Wayne O’Leary

States’ Rights — and Wrongs

Government is best, it’s often said (mostly by conservatives seeking to diminish federal authority), when closest to the people and farthest from Washington’s heavy hand. Would that were so. In actual practice, the governmental institutions closest in theory to the people are also those prone to domination by local power structures and narrow economic interests. While state governments, in particular, can sometimes be innovative and responsive, they can just as easily be shortsighted, lacking in perspective, and subject to simplistic solutions and demagogic influences.

The inherent weakness of state government expressed itself with a vengeance earlier this summer when my home state of Maine decided to engage in tax reform. After years of relentless propaganda about the need to “improve the business climate,” a centrist Democratic governor and legislature repealed the graduated income tax enacted in the liberal atmosphere of the 1960s and replaced it with a Steve Forbes-style flat tax combined with an expanded state sales tax. Rupert Murdock’s right-wing Wall Street Journal took immediate notice, hailing the shift as a wondrous, forward-looking development.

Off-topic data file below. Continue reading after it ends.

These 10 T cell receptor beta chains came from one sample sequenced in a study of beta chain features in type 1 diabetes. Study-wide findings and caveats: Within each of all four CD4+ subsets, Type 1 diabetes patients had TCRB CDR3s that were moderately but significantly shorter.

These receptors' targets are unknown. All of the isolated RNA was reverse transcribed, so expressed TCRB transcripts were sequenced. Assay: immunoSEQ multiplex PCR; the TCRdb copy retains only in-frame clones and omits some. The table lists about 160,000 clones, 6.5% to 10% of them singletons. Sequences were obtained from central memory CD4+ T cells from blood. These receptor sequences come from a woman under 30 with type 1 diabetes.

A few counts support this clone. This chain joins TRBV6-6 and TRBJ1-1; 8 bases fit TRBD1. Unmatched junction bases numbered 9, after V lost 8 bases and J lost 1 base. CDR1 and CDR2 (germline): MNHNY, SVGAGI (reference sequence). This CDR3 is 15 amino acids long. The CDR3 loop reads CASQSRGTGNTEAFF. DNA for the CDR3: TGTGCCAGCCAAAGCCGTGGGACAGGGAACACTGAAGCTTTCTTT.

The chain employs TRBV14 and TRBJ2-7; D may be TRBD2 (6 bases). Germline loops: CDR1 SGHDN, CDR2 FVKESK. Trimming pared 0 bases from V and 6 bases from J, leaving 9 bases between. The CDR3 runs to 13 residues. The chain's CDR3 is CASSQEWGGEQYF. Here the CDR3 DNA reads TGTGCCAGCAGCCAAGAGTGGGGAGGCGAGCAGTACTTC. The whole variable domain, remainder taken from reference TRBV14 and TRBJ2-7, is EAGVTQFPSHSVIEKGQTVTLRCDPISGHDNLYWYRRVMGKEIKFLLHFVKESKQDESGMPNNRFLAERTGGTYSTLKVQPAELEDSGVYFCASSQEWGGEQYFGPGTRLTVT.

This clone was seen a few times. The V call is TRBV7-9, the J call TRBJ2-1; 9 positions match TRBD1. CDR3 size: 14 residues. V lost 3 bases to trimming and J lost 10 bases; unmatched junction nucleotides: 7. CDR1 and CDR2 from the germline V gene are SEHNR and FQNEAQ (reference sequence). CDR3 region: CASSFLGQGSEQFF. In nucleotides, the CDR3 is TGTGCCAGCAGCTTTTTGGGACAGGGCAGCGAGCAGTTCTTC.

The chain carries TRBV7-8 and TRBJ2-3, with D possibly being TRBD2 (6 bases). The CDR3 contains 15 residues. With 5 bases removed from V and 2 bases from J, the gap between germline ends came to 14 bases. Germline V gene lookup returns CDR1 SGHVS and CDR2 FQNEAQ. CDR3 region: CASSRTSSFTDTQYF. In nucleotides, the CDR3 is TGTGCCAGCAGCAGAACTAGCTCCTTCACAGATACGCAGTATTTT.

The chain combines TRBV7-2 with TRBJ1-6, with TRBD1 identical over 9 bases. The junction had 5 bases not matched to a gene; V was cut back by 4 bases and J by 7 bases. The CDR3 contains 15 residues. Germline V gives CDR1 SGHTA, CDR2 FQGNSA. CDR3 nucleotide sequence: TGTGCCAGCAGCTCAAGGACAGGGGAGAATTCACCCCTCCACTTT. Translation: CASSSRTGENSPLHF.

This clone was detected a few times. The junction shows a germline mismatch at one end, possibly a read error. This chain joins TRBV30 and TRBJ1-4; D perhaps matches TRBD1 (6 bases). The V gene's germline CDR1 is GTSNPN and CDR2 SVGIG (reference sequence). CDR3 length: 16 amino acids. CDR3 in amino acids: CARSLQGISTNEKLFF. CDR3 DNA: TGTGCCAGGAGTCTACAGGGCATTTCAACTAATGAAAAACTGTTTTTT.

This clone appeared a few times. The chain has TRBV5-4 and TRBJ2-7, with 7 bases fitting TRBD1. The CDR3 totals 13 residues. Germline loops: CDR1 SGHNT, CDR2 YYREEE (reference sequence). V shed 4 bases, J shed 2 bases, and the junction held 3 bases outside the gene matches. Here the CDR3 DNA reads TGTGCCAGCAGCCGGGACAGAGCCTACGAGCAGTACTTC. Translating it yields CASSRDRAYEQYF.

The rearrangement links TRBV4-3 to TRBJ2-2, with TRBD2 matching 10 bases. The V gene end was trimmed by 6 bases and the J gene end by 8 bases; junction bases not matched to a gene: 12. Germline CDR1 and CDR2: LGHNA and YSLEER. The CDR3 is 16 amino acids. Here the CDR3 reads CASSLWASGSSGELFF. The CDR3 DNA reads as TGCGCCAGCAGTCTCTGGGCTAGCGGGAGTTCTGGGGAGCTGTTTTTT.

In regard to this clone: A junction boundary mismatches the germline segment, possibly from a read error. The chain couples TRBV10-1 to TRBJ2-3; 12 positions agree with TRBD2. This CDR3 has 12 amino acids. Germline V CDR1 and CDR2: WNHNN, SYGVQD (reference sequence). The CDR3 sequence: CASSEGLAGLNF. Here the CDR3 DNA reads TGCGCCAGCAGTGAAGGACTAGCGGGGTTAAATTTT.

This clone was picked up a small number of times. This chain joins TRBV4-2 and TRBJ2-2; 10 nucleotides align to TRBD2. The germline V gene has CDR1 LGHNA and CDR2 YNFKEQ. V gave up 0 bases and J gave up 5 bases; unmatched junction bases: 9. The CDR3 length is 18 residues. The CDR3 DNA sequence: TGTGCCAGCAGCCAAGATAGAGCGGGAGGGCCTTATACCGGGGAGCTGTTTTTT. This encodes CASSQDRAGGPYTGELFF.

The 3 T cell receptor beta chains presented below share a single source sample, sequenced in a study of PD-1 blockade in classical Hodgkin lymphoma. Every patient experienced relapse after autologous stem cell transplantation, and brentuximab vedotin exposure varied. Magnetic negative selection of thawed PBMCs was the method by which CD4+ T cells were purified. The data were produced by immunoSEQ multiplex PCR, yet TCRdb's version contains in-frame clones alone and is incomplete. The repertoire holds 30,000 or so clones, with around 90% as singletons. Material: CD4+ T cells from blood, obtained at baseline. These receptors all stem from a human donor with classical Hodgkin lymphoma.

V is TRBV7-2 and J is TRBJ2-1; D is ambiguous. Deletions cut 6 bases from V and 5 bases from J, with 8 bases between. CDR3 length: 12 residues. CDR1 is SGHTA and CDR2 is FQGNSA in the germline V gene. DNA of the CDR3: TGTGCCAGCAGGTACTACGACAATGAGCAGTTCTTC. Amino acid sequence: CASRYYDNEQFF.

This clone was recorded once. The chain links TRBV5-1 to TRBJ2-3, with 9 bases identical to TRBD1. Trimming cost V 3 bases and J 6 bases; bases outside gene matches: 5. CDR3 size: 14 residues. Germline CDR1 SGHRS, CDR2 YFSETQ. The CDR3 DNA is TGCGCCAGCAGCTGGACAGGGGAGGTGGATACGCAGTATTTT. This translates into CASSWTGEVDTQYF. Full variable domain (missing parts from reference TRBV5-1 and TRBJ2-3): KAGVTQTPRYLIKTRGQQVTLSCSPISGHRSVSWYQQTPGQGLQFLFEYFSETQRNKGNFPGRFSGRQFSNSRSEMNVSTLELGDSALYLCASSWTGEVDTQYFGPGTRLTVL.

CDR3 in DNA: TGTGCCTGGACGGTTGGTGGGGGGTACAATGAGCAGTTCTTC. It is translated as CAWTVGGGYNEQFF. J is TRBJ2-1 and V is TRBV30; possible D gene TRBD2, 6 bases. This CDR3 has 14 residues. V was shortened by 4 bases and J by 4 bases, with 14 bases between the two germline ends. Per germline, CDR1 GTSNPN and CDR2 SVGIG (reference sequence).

Subsequent press analysis of the legislature’s handiwork, which will be challenged in a fall referendum, indicated that a majority of the tax savings (52%) would accrue to fewer than 1% of taxpayers — 4,456 individuals with annual incomes over $330,000. The state’s existing tax structure could have been improved by adding brackets at the high end to enhance its progressivity and spread the burden; instead, the people’s representatives, in their wisdom, made it far more regressive. So much for the innate superiority of grassroots democracy.

Perhaps the worst thing about Maine’s reform is that it was engineered to be “revenue-neutral” — that is, the tax burden has been shifted downward, but the overall dollars coming into state coffers will be roughly the same. This is at a time when Maine, like most other states, needs to generate and spend more money. James Surowiecki, writing in The New Yorker, has pointed out the tragic irony that while the federal government is spending heavily to stimulate an economic recovery (employing a countercyclical fiscal policy to combat a shrinking economy), state governments, faced with revenue shortfalls, are doing the reverse, cutting their budgets in a procyclical manner that essentially negates Washington’s initiatives. The result: Obama’s stimulus package may have little or no effect; for every job it creates, state cuts will eliminate one somewhere else.